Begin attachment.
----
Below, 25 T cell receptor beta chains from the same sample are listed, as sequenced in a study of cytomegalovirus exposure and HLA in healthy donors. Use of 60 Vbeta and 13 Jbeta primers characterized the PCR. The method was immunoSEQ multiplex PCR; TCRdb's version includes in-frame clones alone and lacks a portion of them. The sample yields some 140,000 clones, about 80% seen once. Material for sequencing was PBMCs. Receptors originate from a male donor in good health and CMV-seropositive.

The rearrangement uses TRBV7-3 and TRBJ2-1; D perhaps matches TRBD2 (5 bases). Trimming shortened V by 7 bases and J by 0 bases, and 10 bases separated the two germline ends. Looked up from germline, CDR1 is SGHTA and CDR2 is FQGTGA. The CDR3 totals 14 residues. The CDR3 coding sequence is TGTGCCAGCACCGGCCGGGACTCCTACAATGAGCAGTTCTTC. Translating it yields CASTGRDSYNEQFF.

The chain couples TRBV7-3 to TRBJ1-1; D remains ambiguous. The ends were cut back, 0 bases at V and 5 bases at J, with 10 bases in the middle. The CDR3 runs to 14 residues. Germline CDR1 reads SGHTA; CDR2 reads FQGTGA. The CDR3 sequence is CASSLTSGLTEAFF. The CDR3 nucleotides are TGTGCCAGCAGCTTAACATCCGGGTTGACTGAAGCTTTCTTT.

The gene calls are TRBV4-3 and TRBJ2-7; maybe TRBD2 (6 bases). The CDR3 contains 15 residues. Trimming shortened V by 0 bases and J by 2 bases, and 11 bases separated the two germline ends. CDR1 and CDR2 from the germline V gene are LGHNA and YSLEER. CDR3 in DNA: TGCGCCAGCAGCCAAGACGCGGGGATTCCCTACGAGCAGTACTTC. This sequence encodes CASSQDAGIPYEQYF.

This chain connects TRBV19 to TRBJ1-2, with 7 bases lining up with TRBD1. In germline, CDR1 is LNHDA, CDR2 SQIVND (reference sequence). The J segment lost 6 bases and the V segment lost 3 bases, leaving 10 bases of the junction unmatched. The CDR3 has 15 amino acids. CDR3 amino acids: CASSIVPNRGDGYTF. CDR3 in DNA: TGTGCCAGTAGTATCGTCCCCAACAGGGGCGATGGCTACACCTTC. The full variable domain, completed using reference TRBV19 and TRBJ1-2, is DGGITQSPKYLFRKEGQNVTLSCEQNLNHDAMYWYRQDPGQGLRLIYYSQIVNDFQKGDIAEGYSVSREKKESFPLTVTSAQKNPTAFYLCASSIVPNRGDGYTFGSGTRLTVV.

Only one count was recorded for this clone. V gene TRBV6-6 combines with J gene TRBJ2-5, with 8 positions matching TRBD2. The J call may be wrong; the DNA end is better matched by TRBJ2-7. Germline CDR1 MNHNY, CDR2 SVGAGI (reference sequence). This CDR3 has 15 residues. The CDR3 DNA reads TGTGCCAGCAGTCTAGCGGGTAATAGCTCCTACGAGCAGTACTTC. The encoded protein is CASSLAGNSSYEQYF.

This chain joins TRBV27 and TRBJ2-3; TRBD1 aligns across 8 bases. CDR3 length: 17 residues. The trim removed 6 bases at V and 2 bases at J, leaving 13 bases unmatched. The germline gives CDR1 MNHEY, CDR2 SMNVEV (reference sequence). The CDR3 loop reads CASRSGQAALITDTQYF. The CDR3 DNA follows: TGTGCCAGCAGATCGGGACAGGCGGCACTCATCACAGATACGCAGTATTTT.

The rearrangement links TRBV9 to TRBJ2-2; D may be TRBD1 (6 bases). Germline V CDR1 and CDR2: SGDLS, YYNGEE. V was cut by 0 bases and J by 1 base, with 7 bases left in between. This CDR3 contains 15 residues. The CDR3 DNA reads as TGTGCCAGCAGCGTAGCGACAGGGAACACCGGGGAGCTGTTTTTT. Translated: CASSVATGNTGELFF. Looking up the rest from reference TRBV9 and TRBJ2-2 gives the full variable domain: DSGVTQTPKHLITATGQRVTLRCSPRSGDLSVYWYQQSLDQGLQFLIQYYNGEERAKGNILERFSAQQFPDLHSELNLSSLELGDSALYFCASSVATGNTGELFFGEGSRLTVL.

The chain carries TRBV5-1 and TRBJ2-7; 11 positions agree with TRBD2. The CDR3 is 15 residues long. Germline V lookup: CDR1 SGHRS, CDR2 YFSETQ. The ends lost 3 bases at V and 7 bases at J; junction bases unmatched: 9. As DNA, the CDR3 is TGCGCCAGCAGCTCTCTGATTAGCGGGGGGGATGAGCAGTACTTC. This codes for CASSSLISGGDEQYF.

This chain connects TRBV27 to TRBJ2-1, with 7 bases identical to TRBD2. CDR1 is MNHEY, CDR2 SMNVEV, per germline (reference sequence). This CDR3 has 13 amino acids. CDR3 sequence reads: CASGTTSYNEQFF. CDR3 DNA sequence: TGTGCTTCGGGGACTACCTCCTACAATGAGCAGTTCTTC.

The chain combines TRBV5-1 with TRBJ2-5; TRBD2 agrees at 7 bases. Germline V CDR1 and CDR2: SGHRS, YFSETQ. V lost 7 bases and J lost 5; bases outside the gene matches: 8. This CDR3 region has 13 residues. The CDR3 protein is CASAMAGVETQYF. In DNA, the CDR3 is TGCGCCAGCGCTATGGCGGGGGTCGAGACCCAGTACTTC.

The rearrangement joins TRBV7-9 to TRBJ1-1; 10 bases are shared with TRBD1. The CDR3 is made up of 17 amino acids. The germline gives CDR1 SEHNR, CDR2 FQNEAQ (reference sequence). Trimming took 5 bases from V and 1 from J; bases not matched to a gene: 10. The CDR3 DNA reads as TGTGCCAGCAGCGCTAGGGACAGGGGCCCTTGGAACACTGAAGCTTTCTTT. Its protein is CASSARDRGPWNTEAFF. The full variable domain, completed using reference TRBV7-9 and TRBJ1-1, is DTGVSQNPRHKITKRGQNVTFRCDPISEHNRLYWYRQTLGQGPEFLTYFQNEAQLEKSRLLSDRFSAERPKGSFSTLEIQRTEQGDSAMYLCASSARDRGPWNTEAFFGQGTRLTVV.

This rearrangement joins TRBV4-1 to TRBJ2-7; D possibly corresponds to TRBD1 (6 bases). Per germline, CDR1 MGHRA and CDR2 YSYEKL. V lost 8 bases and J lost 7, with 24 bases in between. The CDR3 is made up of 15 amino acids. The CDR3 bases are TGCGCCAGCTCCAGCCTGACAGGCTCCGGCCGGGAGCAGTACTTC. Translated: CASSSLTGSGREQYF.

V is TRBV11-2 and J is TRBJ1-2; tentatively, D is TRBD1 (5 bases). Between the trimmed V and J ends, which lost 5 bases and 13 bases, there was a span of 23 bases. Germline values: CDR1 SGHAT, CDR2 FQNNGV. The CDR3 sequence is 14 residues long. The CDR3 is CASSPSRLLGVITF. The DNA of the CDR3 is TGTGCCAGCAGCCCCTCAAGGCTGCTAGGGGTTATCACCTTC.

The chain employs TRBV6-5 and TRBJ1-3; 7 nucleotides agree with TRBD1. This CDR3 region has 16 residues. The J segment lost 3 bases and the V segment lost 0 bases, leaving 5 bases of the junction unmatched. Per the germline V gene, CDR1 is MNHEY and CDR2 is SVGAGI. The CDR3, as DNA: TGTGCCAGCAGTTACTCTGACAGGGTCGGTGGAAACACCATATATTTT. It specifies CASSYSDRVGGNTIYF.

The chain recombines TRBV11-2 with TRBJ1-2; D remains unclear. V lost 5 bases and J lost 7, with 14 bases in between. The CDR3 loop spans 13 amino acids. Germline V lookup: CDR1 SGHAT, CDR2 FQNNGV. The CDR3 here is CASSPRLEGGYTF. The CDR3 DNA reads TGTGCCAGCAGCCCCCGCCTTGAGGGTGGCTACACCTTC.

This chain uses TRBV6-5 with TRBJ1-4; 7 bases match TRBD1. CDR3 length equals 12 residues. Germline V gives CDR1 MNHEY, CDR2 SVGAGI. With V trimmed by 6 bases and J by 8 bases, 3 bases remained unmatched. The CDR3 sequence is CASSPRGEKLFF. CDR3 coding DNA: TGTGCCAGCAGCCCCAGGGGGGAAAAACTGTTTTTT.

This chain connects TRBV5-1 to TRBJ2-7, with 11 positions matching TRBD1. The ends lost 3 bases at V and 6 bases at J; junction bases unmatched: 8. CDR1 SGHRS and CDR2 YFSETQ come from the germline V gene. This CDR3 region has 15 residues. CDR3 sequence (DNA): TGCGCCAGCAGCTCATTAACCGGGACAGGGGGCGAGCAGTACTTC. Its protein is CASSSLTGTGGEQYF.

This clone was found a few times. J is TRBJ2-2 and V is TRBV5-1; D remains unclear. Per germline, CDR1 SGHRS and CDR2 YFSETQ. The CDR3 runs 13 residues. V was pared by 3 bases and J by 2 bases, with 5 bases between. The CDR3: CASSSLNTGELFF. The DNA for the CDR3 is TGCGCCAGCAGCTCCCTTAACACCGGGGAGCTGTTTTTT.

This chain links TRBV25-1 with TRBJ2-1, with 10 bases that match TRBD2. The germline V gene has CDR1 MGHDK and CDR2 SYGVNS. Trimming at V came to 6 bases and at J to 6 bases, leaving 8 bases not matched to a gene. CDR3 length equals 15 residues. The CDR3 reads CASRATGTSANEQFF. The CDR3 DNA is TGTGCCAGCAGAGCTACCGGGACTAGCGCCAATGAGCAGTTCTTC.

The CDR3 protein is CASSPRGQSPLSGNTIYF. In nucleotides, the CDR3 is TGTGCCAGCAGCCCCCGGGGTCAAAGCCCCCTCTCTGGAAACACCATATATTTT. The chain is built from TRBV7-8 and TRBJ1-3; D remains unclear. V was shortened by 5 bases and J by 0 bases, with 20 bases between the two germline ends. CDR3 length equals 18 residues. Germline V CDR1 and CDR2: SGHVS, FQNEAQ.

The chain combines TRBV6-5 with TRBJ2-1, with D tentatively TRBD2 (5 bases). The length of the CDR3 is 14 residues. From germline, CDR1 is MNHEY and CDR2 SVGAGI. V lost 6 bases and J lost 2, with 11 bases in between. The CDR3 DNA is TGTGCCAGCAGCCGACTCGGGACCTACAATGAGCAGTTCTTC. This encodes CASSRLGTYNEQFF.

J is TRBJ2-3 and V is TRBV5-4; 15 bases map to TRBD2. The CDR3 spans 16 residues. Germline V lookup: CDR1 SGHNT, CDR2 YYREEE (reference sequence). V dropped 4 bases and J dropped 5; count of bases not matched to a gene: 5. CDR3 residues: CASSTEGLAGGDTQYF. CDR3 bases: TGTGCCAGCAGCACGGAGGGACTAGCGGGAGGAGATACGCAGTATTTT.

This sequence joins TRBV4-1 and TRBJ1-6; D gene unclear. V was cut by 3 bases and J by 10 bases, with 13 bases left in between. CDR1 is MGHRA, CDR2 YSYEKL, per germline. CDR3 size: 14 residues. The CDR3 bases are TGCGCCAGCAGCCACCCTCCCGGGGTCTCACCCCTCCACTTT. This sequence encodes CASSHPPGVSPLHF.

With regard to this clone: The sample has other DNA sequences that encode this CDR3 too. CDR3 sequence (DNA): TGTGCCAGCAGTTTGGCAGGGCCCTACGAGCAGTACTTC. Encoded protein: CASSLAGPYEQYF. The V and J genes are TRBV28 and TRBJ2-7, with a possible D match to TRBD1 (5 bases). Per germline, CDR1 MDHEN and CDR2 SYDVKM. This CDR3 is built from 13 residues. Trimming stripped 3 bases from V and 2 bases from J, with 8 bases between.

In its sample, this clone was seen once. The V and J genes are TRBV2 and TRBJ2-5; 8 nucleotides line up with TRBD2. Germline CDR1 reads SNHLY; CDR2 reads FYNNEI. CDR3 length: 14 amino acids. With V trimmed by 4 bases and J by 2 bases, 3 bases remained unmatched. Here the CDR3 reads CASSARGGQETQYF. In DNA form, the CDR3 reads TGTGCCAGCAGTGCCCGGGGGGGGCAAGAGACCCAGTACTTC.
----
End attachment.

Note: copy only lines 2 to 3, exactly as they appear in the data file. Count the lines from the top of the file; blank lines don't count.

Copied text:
The rearrangement uses TRBV7-3 and TRBJ2-1; D perhaps matches TRBD2 (5 bases). Trimming shortened V by 7 bases and J by 0 bases, and 10 bases separated the two germline ends. Looked up from germline, CDR1 is SGHTA and CDR2 is FQGTGA. The CDR3 totals 14 residues. The CDR3 coding sequence is TGTGCCAGCACCGGCCGGGACTCCTACAATGAGCAGTTCTTC. Translating it yields CASTGRDSYNEQFF.

The chain couples TRBV7-3 to TRBJ1-1; D remains ambiguous. The ends were cut back, 0 bases at V and 5 bases at J, with 10 bases in the middle. The CDR3 runs to 14 residues. Germline CDR1 reads SGHTA; CDR2 reads FQGTGA. The CDR3 sequence is CASSLTSGLTEAFF. The CDR3 nucleotides are TGTGCCAGCAGCTTAACATCCGGGTTGACTGAAGCTTTCTTT.